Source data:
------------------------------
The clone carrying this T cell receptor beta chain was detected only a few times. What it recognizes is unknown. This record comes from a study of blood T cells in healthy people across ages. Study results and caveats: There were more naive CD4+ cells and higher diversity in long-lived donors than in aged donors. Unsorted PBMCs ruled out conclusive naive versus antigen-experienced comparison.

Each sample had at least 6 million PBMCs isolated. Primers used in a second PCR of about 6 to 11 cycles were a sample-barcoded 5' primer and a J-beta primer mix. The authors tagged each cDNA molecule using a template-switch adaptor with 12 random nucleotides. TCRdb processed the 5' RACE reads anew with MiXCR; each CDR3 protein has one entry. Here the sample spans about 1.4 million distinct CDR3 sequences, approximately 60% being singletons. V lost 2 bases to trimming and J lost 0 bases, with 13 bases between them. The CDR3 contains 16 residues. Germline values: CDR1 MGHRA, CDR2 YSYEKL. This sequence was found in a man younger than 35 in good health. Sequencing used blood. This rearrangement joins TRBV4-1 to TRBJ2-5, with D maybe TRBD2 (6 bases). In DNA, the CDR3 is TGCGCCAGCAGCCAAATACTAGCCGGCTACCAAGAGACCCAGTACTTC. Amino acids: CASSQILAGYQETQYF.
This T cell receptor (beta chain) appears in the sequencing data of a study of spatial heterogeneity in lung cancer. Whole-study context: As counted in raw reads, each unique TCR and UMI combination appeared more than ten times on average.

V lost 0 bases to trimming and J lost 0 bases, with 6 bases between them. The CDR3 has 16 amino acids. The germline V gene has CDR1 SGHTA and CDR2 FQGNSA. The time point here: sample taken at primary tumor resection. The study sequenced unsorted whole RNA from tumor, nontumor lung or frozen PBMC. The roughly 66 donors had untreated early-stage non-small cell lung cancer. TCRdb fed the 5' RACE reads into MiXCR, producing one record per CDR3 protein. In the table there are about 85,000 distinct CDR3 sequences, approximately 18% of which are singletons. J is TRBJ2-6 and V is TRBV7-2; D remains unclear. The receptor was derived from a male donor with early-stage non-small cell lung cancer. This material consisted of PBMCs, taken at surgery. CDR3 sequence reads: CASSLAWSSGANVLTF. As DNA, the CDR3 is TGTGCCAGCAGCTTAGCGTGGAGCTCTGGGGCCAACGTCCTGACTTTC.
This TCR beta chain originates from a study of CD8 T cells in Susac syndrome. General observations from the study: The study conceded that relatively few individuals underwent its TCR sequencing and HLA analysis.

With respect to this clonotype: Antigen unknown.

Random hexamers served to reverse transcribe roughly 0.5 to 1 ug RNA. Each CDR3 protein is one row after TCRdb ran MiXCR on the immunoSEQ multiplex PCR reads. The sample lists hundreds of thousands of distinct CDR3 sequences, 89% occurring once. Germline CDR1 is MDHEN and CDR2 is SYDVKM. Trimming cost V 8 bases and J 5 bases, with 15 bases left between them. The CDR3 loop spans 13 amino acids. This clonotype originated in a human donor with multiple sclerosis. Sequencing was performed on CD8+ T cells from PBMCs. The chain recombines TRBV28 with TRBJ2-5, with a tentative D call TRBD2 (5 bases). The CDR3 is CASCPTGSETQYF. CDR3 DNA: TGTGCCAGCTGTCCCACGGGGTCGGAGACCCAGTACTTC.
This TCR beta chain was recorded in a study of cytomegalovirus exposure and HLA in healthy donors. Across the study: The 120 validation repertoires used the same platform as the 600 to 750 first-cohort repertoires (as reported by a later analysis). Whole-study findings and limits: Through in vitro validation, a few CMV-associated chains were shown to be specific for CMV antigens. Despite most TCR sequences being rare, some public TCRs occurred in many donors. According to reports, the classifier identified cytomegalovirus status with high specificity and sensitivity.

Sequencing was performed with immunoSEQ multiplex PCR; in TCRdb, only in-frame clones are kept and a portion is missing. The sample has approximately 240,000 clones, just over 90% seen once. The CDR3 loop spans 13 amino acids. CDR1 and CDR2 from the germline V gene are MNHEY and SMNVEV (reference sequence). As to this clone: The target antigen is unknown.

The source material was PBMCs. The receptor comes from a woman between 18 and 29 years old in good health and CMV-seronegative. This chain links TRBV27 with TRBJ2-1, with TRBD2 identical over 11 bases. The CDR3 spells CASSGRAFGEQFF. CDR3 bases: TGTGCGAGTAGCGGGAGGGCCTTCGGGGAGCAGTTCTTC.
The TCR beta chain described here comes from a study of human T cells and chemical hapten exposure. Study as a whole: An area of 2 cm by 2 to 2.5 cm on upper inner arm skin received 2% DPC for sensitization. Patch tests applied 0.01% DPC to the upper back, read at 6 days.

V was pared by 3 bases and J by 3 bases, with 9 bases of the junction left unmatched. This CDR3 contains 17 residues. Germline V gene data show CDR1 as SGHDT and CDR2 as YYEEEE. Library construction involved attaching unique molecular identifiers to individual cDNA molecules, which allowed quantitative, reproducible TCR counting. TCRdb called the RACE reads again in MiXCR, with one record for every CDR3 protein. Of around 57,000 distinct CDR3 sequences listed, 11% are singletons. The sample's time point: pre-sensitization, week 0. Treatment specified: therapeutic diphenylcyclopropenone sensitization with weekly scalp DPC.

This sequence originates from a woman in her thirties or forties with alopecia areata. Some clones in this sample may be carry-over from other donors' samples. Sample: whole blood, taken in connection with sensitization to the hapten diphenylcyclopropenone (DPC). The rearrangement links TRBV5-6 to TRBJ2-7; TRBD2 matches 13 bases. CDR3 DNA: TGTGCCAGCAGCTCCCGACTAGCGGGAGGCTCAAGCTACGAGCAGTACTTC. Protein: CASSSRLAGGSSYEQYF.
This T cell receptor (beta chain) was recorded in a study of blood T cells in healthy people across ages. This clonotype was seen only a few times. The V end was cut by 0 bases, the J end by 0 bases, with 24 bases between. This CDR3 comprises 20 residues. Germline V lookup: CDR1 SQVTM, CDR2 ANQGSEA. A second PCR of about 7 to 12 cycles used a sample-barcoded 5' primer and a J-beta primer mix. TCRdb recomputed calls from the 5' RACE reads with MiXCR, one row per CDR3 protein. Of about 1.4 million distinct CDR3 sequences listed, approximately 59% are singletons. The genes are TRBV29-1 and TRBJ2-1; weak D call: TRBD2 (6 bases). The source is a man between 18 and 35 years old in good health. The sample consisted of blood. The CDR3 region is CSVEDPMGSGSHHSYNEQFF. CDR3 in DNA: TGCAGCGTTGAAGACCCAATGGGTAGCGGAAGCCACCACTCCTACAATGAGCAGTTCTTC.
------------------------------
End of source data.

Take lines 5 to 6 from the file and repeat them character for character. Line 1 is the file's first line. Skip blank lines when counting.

This TCR beta chain originates from a study of CD8 T cells in Susac syndrome. General observations from the study: The study conceded that relatively few individuals underwent its TCR sequencing and HLA analysis.

With respect to this clonotype: Antigen unknown.